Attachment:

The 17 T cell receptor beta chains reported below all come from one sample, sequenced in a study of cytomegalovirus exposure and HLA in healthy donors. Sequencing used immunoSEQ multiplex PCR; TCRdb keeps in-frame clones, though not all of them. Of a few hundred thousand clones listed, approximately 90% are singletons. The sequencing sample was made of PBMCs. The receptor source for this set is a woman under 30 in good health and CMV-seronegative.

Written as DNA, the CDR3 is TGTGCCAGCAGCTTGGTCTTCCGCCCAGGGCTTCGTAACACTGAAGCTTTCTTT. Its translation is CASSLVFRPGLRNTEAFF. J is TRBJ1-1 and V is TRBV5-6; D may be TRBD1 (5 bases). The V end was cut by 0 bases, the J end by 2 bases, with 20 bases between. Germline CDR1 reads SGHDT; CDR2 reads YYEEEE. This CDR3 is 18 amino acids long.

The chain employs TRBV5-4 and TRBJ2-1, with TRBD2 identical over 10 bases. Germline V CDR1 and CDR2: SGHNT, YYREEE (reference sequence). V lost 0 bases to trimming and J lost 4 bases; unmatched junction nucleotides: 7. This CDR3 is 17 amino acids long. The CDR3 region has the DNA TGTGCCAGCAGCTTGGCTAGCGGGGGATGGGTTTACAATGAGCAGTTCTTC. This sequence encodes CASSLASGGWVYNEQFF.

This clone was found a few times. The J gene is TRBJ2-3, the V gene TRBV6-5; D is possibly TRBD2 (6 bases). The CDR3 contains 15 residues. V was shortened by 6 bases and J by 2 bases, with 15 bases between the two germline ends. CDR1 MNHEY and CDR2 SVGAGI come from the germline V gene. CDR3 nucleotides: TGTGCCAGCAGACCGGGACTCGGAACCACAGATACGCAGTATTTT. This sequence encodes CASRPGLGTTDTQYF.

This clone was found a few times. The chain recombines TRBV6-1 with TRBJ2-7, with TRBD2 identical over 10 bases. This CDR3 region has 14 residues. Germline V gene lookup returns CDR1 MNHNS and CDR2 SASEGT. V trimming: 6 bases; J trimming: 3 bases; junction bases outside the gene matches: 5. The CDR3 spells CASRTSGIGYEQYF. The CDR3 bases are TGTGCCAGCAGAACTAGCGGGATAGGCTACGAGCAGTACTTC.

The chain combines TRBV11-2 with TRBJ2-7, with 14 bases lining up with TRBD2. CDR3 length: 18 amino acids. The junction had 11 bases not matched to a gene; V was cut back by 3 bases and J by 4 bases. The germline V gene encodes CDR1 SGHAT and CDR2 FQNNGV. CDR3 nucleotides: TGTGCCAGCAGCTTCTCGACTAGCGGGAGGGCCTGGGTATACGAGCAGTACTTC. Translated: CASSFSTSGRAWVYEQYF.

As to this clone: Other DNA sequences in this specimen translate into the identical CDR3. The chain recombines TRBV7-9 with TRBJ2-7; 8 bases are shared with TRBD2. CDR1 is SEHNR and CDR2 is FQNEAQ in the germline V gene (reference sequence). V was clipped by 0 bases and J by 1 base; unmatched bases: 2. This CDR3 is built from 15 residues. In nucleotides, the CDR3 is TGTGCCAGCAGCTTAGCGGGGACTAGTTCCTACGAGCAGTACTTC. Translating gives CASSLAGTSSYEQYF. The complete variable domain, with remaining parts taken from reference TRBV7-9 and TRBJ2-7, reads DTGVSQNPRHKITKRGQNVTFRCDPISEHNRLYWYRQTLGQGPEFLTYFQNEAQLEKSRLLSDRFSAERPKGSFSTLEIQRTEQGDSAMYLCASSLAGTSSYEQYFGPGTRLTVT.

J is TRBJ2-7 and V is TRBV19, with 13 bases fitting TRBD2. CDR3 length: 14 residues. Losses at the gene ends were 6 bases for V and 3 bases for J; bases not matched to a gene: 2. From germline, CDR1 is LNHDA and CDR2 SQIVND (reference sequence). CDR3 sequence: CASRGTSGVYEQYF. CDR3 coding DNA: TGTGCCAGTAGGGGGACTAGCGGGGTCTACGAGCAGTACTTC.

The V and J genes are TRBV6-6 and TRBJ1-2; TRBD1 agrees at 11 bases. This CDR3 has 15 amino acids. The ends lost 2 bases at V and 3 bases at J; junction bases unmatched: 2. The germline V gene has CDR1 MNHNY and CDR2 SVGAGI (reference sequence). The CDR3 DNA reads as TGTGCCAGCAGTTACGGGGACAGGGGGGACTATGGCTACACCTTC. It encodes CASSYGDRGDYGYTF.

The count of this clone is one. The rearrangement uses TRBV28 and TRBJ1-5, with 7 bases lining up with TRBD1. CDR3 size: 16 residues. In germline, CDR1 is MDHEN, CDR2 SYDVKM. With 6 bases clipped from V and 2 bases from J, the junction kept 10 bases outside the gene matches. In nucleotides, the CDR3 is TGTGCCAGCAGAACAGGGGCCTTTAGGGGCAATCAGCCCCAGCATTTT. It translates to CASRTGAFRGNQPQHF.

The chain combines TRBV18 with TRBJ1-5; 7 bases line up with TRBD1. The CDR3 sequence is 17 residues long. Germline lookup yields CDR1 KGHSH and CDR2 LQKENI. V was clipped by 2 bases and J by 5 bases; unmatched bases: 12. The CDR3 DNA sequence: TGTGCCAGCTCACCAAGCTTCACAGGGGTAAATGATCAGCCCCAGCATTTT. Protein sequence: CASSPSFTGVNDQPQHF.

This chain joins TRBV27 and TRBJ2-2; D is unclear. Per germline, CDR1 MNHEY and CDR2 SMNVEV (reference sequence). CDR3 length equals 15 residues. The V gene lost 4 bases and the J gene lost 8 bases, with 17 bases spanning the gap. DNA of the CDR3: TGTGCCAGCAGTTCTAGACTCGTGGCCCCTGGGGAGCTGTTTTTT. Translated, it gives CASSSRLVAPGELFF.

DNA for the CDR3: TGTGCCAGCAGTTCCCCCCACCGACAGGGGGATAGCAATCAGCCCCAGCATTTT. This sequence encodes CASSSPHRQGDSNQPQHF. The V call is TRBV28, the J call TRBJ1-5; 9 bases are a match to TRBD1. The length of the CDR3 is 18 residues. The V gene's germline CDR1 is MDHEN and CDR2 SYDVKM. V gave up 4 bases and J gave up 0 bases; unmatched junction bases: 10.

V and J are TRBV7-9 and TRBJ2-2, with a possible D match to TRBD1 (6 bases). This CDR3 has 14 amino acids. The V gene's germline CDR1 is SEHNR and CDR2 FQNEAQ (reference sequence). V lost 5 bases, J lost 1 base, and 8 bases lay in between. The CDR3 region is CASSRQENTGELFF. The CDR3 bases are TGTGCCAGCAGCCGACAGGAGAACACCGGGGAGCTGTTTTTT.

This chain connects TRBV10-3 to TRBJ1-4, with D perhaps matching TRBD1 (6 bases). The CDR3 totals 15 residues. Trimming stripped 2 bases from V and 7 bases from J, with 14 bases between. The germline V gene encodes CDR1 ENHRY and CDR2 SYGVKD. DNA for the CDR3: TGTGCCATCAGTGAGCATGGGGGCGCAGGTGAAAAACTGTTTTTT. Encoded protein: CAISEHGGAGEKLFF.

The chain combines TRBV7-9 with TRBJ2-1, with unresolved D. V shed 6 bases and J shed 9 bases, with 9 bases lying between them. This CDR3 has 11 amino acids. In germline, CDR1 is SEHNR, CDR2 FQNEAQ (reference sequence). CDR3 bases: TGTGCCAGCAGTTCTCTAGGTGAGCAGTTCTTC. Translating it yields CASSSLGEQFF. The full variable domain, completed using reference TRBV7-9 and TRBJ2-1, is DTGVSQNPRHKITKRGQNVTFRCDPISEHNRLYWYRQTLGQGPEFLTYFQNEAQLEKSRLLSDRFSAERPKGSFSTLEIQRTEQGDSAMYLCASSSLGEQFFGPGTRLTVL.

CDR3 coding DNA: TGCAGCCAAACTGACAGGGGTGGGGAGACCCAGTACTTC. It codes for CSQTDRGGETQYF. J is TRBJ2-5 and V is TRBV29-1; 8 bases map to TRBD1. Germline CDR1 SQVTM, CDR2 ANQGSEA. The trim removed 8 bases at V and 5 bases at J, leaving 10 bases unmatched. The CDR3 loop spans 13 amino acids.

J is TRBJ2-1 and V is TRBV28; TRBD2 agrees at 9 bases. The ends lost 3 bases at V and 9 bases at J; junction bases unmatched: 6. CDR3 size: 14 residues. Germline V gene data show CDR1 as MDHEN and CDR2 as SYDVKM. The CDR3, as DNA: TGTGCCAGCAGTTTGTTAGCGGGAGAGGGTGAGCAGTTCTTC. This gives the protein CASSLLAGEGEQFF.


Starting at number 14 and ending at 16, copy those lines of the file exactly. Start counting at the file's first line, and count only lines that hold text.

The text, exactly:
V and J are TRBV7-9 and TRBJ2-2, with a possible D match to TRBD1 (6 bases). This CDR3 has 14 amino acids. The V gene's germline CDR1 is SEHNR and CDR2 FQNEAQ (reference sequence). V lost 5 bases, J lost 1 base, and 8 bases lay in between. The CDR3 region is CASSRQENTGELFF. The CDR3 bases are TGTGCCAGCAGCCGACAGGAGAACACCGGGGAGCTGTTTTTT.

This chain connects TRBV10-3 to TRBJ1-4, with D perhaps matching TRBD1 (6 bases). The CDR3 totals 15 residues. Trimming stripped 2 bases from V and 7 bases from J, with 14 bases between. The germline V gene encodes CDR1 ENHRY and CDR2 SYGVKD. DNA for the CDR3: TGTGCCATCAGTGAGCATGGGGGCGCAGGTGAAAAACTGTTTTTT. Encoded protein: CAISEHGGAGEKLFF.

The chain combines TRBV7-9 with TRBJ2-1, with unresolved D. V shed 6 bases and J shed 9 bases, with 9 bases lying between them. This CDR3 has 11 amino acids. In germline, CDR1 is SEHNR, CDR2 FQNEAQ (reference sequence). CDR3 bases: TGTGCCAGCAGTTCTCTAGGTGAGCAGTTCTTC. Translating it yields CASSSLGEQFF. The full variable domain, completed using reference TRBV7-9 and TRBJ2-1, is DTGVSQNPRHKITKRGQNVTFRCDPISEHNRLYWYRQTLGQGPEFLTYFQNEAQLEKSRLLSDRFSAERPKGSFSTLEIQRTEQGDSAMYLCASSSLGEQFFGPGTRLTVL.